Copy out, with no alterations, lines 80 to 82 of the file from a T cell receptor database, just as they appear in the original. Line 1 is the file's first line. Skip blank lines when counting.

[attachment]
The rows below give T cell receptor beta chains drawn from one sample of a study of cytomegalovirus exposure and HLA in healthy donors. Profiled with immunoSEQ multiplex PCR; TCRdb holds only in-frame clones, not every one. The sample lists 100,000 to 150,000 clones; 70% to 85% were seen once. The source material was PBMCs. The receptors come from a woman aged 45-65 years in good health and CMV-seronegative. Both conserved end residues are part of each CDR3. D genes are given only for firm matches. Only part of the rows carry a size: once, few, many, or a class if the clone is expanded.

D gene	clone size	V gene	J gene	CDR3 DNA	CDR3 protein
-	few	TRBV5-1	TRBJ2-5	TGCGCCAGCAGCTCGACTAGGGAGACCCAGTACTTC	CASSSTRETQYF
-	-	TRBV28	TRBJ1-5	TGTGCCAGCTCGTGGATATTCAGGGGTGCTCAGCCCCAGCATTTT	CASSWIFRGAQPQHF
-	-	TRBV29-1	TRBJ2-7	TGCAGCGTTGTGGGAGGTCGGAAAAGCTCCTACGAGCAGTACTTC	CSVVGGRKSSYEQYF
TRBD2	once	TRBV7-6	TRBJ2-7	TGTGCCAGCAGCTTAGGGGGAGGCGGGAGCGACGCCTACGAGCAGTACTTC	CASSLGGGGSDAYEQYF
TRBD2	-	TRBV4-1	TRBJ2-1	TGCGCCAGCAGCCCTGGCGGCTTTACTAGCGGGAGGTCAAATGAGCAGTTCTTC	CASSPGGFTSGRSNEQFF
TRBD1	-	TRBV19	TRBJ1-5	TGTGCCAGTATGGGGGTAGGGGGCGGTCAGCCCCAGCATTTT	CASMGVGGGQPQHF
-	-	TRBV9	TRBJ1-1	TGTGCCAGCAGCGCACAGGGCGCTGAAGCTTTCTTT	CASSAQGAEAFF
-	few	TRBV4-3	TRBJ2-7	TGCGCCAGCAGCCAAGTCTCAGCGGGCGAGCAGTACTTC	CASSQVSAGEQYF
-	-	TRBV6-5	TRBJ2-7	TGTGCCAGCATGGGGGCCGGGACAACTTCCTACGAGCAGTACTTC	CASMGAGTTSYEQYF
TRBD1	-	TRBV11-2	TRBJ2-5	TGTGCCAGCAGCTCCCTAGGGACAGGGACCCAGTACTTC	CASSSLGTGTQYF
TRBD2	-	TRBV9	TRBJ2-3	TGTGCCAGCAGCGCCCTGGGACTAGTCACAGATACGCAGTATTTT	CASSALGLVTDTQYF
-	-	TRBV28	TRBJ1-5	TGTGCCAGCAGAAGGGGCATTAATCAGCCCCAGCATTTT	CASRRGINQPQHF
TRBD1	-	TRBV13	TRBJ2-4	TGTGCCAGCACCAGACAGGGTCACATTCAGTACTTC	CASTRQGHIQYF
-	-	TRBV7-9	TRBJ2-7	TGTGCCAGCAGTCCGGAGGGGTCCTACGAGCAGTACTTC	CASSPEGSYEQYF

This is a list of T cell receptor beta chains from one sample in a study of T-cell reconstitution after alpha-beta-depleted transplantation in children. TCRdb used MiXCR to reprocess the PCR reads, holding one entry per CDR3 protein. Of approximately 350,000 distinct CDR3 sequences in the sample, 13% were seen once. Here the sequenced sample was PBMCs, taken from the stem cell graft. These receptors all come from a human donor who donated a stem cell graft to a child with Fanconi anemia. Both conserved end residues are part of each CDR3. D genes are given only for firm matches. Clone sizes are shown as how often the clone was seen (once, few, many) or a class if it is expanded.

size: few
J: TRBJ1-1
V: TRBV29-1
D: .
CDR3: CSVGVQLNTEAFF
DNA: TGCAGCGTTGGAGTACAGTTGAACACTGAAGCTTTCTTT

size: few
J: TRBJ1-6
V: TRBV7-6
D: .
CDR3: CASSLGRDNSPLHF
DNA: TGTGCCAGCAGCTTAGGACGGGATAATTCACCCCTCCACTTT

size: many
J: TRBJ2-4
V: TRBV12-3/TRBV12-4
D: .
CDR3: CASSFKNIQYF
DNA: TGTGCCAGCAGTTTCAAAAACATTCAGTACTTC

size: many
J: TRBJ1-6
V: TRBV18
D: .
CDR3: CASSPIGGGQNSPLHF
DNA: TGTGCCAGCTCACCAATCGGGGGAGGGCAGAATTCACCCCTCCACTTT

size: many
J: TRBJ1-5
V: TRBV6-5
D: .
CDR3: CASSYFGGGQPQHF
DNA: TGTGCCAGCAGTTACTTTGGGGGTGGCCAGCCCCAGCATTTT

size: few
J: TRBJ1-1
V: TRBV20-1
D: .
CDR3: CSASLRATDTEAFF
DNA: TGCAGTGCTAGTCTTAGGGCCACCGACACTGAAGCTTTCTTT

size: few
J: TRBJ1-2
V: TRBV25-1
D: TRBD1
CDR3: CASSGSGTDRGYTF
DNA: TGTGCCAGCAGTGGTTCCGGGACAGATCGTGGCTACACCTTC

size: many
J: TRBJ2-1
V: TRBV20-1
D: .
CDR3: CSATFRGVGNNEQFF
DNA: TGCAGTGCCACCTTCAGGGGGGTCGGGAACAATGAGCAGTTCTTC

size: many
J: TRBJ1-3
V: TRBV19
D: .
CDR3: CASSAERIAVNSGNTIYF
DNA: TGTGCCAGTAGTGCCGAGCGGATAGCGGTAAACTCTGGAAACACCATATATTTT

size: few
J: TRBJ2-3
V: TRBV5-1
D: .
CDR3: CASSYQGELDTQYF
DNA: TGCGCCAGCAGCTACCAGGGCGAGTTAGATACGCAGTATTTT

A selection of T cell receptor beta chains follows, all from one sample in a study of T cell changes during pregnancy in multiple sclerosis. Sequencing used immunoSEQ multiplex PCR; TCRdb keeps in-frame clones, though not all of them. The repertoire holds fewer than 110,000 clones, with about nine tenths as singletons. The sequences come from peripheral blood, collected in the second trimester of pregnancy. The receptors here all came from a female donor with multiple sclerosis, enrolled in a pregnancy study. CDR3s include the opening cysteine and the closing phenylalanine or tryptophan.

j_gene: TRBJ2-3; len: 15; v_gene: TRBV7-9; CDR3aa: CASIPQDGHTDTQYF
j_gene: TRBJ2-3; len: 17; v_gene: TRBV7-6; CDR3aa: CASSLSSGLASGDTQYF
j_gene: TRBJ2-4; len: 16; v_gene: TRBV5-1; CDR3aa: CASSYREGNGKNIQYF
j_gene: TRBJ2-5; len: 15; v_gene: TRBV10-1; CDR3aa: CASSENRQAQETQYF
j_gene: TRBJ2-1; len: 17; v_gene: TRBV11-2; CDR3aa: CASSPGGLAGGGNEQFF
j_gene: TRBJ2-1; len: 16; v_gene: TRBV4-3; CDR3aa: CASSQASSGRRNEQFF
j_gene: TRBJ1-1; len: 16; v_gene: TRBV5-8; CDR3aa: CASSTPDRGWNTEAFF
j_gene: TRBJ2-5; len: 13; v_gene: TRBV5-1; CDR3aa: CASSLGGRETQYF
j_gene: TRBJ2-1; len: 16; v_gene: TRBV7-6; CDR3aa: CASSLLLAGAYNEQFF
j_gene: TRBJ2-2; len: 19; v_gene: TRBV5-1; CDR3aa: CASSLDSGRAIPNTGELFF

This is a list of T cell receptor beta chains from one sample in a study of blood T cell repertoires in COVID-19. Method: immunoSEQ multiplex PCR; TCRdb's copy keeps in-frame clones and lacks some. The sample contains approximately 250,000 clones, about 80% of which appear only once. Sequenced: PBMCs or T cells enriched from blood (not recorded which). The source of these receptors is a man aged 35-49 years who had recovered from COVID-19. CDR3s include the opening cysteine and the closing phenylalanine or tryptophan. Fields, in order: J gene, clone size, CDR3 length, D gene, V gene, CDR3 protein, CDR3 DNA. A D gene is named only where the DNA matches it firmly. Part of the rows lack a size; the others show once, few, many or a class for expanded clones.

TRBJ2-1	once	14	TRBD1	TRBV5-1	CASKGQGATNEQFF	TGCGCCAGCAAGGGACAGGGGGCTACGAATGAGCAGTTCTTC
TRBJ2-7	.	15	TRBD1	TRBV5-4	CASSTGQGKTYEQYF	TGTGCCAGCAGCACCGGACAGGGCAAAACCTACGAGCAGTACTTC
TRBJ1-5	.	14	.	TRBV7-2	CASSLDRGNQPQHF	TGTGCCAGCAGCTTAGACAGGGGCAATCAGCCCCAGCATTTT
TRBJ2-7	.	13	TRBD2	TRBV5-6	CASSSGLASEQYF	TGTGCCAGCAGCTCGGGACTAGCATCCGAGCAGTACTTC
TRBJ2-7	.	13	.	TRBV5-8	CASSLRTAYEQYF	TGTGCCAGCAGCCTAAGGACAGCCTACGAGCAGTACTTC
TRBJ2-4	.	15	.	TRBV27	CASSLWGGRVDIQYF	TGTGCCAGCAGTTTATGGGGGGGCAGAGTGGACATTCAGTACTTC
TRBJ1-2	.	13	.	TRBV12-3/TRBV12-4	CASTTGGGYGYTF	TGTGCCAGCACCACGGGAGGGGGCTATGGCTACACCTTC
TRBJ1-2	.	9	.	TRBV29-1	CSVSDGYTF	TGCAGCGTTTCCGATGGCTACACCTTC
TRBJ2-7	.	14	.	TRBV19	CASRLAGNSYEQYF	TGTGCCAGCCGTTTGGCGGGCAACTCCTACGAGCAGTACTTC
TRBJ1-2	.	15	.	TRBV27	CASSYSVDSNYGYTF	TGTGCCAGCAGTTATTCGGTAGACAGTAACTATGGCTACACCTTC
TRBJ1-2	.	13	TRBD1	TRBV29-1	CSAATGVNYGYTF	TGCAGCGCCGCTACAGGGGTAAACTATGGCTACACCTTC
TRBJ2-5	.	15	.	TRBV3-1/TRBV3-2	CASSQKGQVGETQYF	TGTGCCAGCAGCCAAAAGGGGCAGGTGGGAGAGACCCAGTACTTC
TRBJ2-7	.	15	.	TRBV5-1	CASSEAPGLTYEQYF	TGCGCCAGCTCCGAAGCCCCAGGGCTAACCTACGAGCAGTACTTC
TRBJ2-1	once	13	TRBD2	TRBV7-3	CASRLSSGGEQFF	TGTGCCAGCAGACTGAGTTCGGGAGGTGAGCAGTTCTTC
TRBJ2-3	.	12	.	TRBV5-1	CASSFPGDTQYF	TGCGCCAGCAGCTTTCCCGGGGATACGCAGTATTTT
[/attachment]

j_gene: TRBJ2-3; len: 17; v_gene: TRBV7-6; CDR3aa: CASSLSSGLASGDTQYF
j_gene: TRBJ2-4; len: 16; v_gene: TRBV5-1; CDR3aa: CASSYREGNGKNIQYF
j_gene: TRBJ2-5; len: 15; v_gene: TRBV10-1; CDR3aa: CASSENRQAQETQYF